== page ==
NOTE: The protocol is not site-specific and can be easily adapted to isolate organisms from hydrocarbon-contaminated water bodies too.
  2. Filter the sample in a batch of 100 mL through 0.22 µm-pore size filter sheets, in aseptic conditions.
    NOTE: The diameter of the filter paper should not exceed the Petri dish diameter. For example, filter paper not exceeding 85 mm diameter is optimum for a 100-120 mm Petri dish.
  3. Keep the filter papers over different nutrient media plates (PYE19, R2A20, M9, LB, NB, TSB, M6321 and M2G22). The different types of growth media allow the selection and enrichment of different microorganisms. Compositions of various growth media are listed in Table 1. Use one paper for each media plate and peel off after 2 h using sterile forceps.
  4. Serially dilute the unfiltered water samples (106 dilution) in sterile double distilled water by adding 100 µL of the collected water sample in 900 µL of sterile water. This results in a 1:10 dilution. From this sample, take 100 µL and add in 900 µL of sterile water to obtain 1:100 dilution. Repeat the dilution until the dilution fold is 1:1,000,000. Mix by pipetting. The final volume of each dilution will be 1 mL.
  5. Spread 100 µL of the diluted water sample individually on all growth media plates mentioned in step 3 in triplicates.
  6. Incubate the plates at 30 °C for 24 to 48 h depending on the growth of colonies.
    NOTE: Most of the environmental isolates grow at an optimum temperature of 30 °C. If isolating the samples from an environment with extreme temperatures, incubate the plates at the same temperature as that of the collection site.
  7. Next, pick the colonies using a sterile toothpick or pipette tip and perform quadrant streaking to get isolated colonies.
  8. Incubate the plates overnight. Next day, screen the colonies based on their morphological features such as color, texture, shape, size, margin, elevation, etc. Restreak the colonies to obtain pure cultures.
  9. Perform gram-staining of each pure culture23 and proceed with glycerol stock preparation.
  10. To prepare the glycerol stocks, inoculate a single colony in 3 mL of appropriate growth media and incubate at 30 °C. From the overnight culture, take 700 µL and add 300 µL of 100% glycerol (sterilized by autoclaving) in cryovials24. Freeze the vials at -80 °C for long-term storage.

2. Degradation of hydrocarbons

NOTE: The example below is to screen the isolates which can degrade styrene. It is a slight modification of the method adapted in a previous report25. Follow the steps under aseptic conditions.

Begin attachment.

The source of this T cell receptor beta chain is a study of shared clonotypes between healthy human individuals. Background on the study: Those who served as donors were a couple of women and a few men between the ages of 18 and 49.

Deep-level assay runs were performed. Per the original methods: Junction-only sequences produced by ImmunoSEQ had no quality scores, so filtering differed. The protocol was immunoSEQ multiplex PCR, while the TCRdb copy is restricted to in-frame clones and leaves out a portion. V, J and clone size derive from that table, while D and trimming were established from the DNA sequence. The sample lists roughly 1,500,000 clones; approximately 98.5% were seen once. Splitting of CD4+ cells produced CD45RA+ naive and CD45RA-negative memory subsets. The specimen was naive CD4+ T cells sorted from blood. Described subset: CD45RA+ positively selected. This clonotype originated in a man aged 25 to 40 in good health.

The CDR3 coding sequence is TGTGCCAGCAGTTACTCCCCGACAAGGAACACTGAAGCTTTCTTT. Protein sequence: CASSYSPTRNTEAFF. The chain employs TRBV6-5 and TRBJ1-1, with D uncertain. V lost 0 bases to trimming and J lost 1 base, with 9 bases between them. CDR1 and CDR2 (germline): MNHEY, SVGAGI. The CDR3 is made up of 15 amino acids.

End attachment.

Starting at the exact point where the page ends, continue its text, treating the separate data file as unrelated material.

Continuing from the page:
1. From a freshly streaked plate, pick a colony and inoculate in 5 mL of Tryptic soy broth (TSB)/Nutrient broth (NB). Grow the culture overnight at 30 °C with shaking at 200 rpm till the absorbance reaches ~2.
    NOTE: Other than TSB/NB, any growth medium can be chosen in which the bacteria reach high cell density.
  2. The next day, pellet the cells at 2862 x g for 5 min at 4 °C and discard the supernatant.
  3. Wash the pellet twice with 2 mL of autoclaved saline (0.9% NaCl) and spin at 2862 x g for 5 min at 4 °C.
    NOTE: Saline is isotonic and, thus, it maintains the osmotic pressure inside bacterial cells.
  4. Resuspend the pellet in 2 mL of liquid carbon-free basal medium (LCFBM). Measure the absorbance (OD600).
  5. Take two sterile Erlenmeyer flasks with 150 mL capacity for control and the experimental group. Label them as A and B.
  6. In the uninoculated /control group, (flask A), add 40 mL of LCFBM and styrene (5 mM).
  7. In flask B, add 35 mL of LCFBM and styrene (adjust the final concentration of styrene to 5 mM). Add the cell suspension with a final OD600 of cells ≈ 0.1 and make up the remaining volume with LCFBM up to 40 mL. Incubate the flasks at 30 °C with shaking at 200 rpm for 30 days.
    NOTE: Hydrocarbons in excess can be toxic for the microbes, therefore, start with low concentration and gradually increase it.
  8. Repeat the above for each additional strain that must be evaluated for hydrocarbon degradation.
  9. Measure the OD600 of each flask every 5 days and plot a growth curve. Increase the incubation up to 45 days if the bacteria can utilize styrene. An increase in OD600 indicates that the bacterium can metabolize styrene.

3. Screening of catechol degradation by bacterial isolates

NOTE: The degradation of aromatic hydrocarbons such as styrene, benzene, xylene, naphthalene, phenols, etc. produce catechols as reaction intermediates. The catechols are further metabolized by bacteria with the help of catechol 1,2-dioxygenase and catechol 2,3-dioxygenase enzymes through the ortho- and meta-cleavage pathways, respectively26. These enzymes are also involved in the degradation of other hydrocarbons such as chlorobenzene27. The protocol mentioned below uses whole cell lysate for catechol 2, 3-dioxygenase enzyme assay28. The same lysis method can be used to screen the activity of catechol 1, 2-dioxygenase. However, the composition of the reaction mixture will vary. Both the enzymes are inducible in nature and can be induced by the addition of phenol to the growth media.

  1. With the help of a sterile loop, inoculate the bacterial colony from a freshly streaked plate into mineral salts medium (MSM) supplemented with 1-4 mM phenol. Incubate the culture at 30 °C and 200 rpm. Harvest the culture at 4 °C when OD600 reaches between 1.4-1.6 (i.e., in late exponential phase) by spinning at 4500 x g for 20 min.